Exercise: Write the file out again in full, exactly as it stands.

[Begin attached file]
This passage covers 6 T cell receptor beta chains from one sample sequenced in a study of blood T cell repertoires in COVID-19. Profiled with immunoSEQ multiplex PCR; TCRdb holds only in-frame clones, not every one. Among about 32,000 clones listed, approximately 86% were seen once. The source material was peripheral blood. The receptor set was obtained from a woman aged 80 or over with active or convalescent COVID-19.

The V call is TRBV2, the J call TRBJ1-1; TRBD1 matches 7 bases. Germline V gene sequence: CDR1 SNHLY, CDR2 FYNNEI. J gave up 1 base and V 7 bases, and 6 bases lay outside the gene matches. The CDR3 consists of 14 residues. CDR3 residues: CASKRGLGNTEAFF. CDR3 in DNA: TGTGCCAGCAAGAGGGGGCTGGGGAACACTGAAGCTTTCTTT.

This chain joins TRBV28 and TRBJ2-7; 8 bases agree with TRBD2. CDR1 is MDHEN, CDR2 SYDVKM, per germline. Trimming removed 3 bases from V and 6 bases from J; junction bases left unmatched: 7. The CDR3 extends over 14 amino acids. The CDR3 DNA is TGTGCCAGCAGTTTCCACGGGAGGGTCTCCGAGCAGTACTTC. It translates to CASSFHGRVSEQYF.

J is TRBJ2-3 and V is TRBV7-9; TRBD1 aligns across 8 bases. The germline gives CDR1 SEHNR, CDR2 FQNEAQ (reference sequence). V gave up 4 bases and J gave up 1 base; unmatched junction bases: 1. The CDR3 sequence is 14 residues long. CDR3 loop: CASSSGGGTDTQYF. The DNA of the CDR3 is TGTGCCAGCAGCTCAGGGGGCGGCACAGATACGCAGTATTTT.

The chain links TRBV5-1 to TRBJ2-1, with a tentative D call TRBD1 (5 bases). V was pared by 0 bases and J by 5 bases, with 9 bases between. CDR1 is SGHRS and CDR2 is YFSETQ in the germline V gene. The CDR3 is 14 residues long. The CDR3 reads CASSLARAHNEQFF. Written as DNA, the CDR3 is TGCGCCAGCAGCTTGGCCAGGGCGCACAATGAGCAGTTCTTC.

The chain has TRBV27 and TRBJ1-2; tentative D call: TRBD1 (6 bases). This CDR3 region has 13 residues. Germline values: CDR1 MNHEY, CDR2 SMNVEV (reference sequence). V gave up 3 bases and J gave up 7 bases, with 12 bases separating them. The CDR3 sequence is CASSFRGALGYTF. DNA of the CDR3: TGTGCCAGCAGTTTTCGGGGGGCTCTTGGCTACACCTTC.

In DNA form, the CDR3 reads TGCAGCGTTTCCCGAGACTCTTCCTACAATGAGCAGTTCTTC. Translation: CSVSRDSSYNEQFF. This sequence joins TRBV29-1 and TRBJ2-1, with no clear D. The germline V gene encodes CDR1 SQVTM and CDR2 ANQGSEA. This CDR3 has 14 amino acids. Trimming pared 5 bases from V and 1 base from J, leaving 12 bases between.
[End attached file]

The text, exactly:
This passage covers 6 T cell receptor beta chains from one sample sequenced in a study of blood T cell repertoires in COVID-19. Profiled with immunoSEQ multiplex PCR; TCRdb holds only in-frame clones, not every one. Among about 32,000 clones listed, approximately 86% were seen once. The source material was peripheral blood. The receptor set was obtained from a woman aged 80 or over with active or convalescent COVID-19.

The V call is TRBV2, the J call TRBJ1-1; TRBD1 matches 7 bases. Germline V gene sequence: CDR1 SNHLY, CDR2 FYNNEI. J gave up 1 base and V 7 bases, and 6 bases lay outside the gene matches. The CDR3 consists of 14 residues. CDR3 residues: CASKRGLGNTEAFF. CDR3 in DNA: TGTGCCAGCAAGAGGGGGCTGGGGAACACTGAAGCTTTCTTT.

This chain joins TRBV28 and TRBJ2-7; 8 bases agree with TRBD2. CDR1 is MDHEN, CDR2 SYDVKM, per germline. Trimming removed 3 bases from V and 6 bases from J; junction bases left unmatched: 7. The CDR3 extends over 14 amino acids. The CDR3 DNA is TGTGCCAGCAGTTTCCACGGGAGGGTCTCCGAGCAGTACTTC. It translates to CASSFHGRVSEQYF.

J is TRBJ2-3 and V is TRBV7-9; TRBD1 aligns across 8 bases. The germline gives CDR1 SEHNR, CDR2 FQNEAQ (reference sequence). V gave up 4 bases and J gave up 1 base; unmatched junction bases: 1. The CDR3 sequence is 14 residues long. CDR3 loop: CASSSGGGTDTQYF. The DNA of the CDR3 is TGTGCCAGCAGCTCAGGGGGCGGCACAGATACGCAGTATTTT.

The chain links TRBV5-1 to TRBJ2-1, with a tentative D call TRBD1 (5 bases). V was pared by 0 bases and J by 5 bases, with 9 bases between. CDR1 is SGHRS and CDR2 is YFSETQ in the germline V gene. The CDR3 is 14 residues long. The CDR3 reads CASSLARAHNEQFF. Written as DNA, the CDR3 is TGCGCCAGCAGCTTGGCCAGGGCGCACAATGAGCAGTTCTTC.

The chain has TRBV27 and TRBJ1-2; tentative D call: TRBD1 (6 bases). This CDR3 region has 13 residues. Germline values: CDR1 MNHEY, CDR2 SMNVEV (reference sequence). V gave up 3 bases and J gave up 7 bases, with 12 bases separating them. The CDR3 sequence is CASSFRGALGYTF. DNA of the CDR3: TGTGCCAGCAGTTTTCGGGGGGCTCTTGGCTACACCTTC.

In DNA form, the CDR3 reads TGCAGCGTTTCCCGAGACTCTTCCTACAATGAGCAGTTCTTC. Translation: CSVSRDSSYNEQFF. This sequence joins TRBV29-1 and TRBJ2-1, with no clear D. The germline V gene encodes CDR1 SQVTM and CDR2 ANQGSEA. This CDR3 has 14 amino acids. Trimming pared 5 bases from V and 1 base from J, leaving 12 bases between.